But Singaporeans can take heart in knowing, that at least they themselves are not given more, because otherwise their work ethic would be undermined!
And at least the same logic does not apply to their ministers, and therefore their ministers can be given more and their work ethic would not be undermined either!
Unless of course, if the logic holds true and the Singapore PAP ministers keep giving themselves more and more, come hell or high water – natural aristocrats that they are – then "I think that’s going to be a big problem for us as a country," as Tong said.
As Lee himself also said in 2012: “benefits once given can never be taken away”.
What a topsy-turvy world Singapore is now.
As Singapore’s second prime minister Goh Chok Tong – while congratulating Malaysia’s prime minister Mahathir on leading the opposition to win in Malaysia’s latest election – reminded Singaporeans of what Singapore’s first prime minister Lee Kuan Yew (and the father of the current prime minister) once said: “Even from my sick bed, even if you are going to lower me into the grave and I feel something is going wrong, I will get up.”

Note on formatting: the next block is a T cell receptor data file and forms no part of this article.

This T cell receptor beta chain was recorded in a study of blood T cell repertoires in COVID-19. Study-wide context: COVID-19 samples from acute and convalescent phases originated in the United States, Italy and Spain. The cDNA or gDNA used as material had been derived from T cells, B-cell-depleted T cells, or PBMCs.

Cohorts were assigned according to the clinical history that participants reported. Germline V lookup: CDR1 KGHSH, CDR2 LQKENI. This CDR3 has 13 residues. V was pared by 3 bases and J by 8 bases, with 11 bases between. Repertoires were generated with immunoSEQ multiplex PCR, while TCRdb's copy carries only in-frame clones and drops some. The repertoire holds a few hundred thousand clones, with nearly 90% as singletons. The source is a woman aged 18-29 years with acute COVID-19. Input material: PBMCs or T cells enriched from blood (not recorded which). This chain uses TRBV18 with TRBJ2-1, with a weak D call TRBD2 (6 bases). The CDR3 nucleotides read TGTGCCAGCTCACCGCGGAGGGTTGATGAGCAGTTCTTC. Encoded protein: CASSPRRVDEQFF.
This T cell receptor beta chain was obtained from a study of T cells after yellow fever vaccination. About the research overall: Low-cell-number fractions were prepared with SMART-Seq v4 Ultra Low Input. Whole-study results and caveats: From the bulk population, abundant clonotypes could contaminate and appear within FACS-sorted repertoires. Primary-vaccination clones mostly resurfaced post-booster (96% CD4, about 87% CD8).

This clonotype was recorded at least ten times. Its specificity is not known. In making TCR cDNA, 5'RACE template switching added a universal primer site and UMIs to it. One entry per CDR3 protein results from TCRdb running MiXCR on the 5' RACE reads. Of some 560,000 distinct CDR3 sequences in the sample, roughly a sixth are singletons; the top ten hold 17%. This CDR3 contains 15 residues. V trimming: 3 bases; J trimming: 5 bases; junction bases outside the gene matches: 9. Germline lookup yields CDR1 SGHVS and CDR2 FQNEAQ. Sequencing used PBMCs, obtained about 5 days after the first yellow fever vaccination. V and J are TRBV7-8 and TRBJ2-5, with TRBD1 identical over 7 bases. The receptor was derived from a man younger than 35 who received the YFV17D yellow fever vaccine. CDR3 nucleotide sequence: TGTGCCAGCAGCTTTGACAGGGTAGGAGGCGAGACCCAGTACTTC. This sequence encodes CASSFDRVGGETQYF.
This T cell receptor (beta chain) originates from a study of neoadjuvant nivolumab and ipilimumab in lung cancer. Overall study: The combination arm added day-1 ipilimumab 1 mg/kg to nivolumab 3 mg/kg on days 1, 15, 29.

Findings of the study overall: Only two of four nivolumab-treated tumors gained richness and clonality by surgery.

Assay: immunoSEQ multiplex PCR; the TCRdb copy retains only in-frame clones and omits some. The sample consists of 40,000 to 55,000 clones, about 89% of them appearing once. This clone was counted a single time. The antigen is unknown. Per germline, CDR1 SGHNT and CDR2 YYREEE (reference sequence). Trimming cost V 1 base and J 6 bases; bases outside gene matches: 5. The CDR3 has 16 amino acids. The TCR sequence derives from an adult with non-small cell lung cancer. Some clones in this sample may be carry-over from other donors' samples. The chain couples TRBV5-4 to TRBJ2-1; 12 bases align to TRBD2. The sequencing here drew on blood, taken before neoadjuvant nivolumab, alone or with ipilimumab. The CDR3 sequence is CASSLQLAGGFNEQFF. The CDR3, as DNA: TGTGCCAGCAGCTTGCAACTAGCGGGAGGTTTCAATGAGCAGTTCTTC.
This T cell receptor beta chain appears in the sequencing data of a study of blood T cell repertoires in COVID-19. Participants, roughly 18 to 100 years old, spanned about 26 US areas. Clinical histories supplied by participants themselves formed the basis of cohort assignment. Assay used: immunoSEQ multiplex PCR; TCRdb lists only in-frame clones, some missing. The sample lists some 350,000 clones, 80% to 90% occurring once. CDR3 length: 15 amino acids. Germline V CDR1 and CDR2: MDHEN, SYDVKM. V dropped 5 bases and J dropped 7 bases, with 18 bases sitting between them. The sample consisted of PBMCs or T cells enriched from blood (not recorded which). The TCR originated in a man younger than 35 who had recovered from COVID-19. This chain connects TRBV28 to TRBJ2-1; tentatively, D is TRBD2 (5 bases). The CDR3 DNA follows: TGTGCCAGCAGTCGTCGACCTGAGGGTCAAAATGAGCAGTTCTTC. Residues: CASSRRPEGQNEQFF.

But since he has not gotten up, then either everything is fine and dandy in Singapore, or Lee is not god and natural aristocrats do not have the power of resurrection. Moreover, how can the late Lee make a mistake, right?
As even one of the person closest to him – his grandson Li Shengwu – said, “I'm not sure why my grandfather […] was willing to have his own son go into politics and be prime minister. But all I can say is that […] if there's one person in the world you're going to overestimate, it's your own child.”
The current prime minister has since appointed his own personal lawyer as the government's lawyer, and has charged Li for sedition, for writing on his Facebook that, “the Singapore Government is very litigious and has a pliant court system”.
Maybe cartoonist Chew gave us the most forthright insight when he said to The Guardian: “I have long suspected that the ruling party was a bunch of power-abusing hypocrites, and that encounter merely confirms the notion,”
Read More: Taiwan's Biggest Problem is Pay, Not Hours
Editor: David Green